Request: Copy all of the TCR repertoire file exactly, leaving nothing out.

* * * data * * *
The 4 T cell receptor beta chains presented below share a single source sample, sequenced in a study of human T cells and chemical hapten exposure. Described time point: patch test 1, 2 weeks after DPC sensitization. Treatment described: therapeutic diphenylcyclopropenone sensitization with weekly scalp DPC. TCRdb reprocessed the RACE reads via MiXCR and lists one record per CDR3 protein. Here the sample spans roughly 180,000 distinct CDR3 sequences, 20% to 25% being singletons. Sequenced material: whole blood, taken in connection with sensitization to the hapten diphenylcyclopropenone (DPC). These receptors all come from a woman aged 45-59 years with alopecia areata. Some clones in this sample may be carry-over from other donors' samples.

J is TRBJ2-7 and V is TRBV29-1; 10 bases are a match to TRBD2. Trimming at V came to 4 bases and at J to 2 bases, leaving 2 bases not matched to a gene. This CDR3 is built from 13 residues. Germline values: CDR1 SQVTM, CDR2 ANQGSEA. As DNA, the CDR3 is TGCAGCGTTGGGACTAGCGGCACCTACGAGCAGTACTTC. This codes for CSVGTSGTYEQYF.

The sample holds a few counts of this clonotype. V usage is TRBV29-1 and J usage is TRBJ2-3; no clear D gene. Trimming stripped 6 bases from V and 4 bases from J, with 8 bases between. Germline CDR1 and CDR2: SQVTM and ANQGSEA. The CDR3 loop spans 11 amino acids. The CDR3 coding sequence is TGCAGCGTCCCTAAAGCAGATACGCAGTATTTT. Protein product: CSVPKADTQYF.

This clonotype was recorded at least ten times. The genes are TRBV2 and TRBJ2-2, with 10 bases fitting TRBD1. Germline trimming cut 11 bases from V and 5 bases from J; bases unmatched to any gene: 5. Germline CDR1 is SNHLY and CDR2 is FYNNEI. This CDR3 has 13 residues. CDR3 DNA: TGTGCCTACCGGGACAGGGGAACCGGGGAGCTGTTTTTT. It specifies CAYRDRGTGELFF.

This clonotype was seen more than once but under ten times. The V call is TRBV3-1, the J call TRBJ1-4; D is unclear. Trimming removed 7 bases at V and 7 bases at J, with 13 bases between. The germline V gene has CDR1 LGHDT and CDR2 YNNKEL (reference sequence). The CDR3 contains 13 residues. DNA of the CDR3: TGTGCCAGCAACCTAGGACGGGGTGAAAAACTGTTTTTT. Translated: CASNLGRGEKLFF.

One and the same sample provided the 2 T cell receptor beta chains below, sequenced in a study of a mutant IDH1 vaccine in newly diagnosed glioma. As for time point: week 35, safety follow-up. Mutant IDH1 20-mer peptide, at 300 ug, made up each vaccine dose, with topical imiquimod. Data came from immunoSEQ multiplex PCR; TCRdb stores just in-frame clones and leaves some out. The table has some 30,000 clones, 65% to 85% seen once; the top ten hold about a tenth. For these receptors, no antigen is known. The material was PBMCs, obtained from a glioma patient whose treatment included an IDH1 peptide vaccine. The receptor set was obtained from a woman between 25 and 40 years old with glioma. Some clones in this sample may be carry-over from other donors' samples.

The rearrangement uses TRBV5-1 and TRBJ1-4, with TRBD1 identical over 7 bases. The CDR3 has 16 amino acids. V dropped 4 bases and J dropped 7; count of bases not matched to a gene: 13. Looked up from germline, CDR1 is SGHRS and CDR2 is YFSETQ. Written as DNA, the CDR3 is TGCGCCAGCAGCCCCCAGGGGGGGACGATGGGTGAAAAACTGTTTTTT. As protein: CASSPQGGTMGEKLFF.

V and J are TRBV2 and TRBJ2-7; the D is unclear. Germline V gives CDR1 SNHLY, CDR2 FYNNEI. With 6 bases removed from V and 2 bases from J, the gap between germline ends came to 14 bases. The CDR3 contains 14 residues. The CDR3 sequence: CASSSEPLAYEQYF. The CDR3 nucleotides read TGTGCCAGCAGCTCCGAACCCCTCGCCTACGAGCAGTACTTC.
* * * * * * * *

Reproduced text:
The 4 T cell receptor beta chains presented below share a single source sample, sequenced in a study of human T cells and chemical hapten exposure. Described time point: patch test 1, 2 weeks after DPC sensitization. Treatment described: therapeutic diphenylcyclopropenone sensitization with weekly scalp DPC. TCRdb reprocessed the RACE reads via MiXCR and lists one record per CDR3 protein. Here the sample spans roughly 180,000 distinct CDR3 sequences, 20% to 25% being singletons. Sequenced material: whole blood, taken in connection with sensitization to the hapten diphenylcyclopropenone (DPC). These receptors all come from a woman aged 45-59 years with alopecia areata. Some clones in this sample may be carry-over from other donors' samples.

J is TRBJ2-7 and V is TRBV29-1; 10 bases are a match to TRBD2. Trimming at V came to 4 bases and at J to 2 bases, leaving 2 bases not matched to a gene. This CDR3 is built from 13 residues. Germline values: CDR1 SQVTM, CDR2 ANQGSEA. As DNA, the CDR3 is TGCAGCGTTGGGACTAGCGGCACCTACGAGCAGTACTTC. This codes for CSVGTSGTYEQYF.

The sample holds a few counts of this clonotype. V usage is TRBV29-1 and J usage is TRBJ2-3; no clear D gene. Trimming stripped 6 bases from V and 4 bases from J, with 8 bases between. Germline CDR1 and CDR2: SQVTM and ANQGSEA. The CDR3 loop spans 11 amino acids. The CDR3 coding sequence is TGCAGCGTCCCTAAAGCAGATACGCAGTATTTT. Protein product: CSVPKADTQYF.

This clonotype was recorded at least ten times. The genes are TRBV2 and TRBJ2-2, with 10 bases fitting TRBD1. Germline trimming cut 11 bases from V and 5 bases from J; bases unmatched to any gene: 5. Germline CDR1 is SNHLY and CDR2 is FYNNEI. This CDR3 has 13 residues. CDR3 DNA: TGTGCCTACCGGGACAGGGGAACCGGGGAGCTGTTTTTT. It specifies CAYRDRGTGELFF.

This clonotype was seen more than once but under ten times. The V call is TRBV3-1, the J call TRBJ1-4; D is unclear. Trimming removed 7 bases at V and 7 bases at J, with 13 bases between. The germline V gene has CDR1 LGHDT and CDR2 YNNKEL (reference sequence). The CDR3 contains 13 residues. DNA of the CDR3: TGTGCCAGCAACCTAGGACGGGGTGAAAAACTGTTTTTT. Translated: CASNLGRGEKLFF.

One and the same sample provided the 2 T cell receptor beta chains below, sequenced in a study of a mutant IDH1 vaccine in newly diagnosed glioma. As for time point: week 35, safety follow-up. Mutant IDH1 20-mer peptide, at 300 ug, made up each vaccine dose, with topical imiquimod. Data came from immunoSEQ multiplex PCR; TCRdb stores just in-frame clones and leaves some out. The table has some 30,000 clones, 65% to 85% seen once; the top ten hold about a tenth. For these receptors, no antigen is known. The material was PBMCs, obtained from a glioma patient whose treatment included an IDH1 peptide vaccine. The receptor set was obtained from a woman between 25 and 40 years old with glioma. Some clones in this sample may be carry-over from other donors' samples.

The rearrangement uses TRBV5-1 and TRBJ1-4, with TRBD1 identical over 7 bases. The CDR3 has 16 amino acids. V dropped 4 bases and J dropped 7; count of bases not matched to a gene: 13. Looked up from germline, CDR1 is SGHRS and CDR2 is YFSETQ. Written as DNA, the CDR3 is TGCGCCAGCAGCCCCCAGGGGGGGACGATGGGTGAAAAACTGTTTTTT. As protein: CASSPQGGTMGEKLFF.

V and J are TRBV2 and TRBJ2-7; the D is unclear. Germline V gives CDR1 SNHLY, CDR2 FYNNEI. With 6 bases removed from V and 2 bases from J, the gap between germline ends came to 14 bases. The CDR3 contains 14 residues. The CDR3 sequence: CASSSEPLAYEQYF. The CDR3 nucleotides read TGTGCCAGCAGCTCCGAACCCCTCGCCTACGAGCAGTACTTC.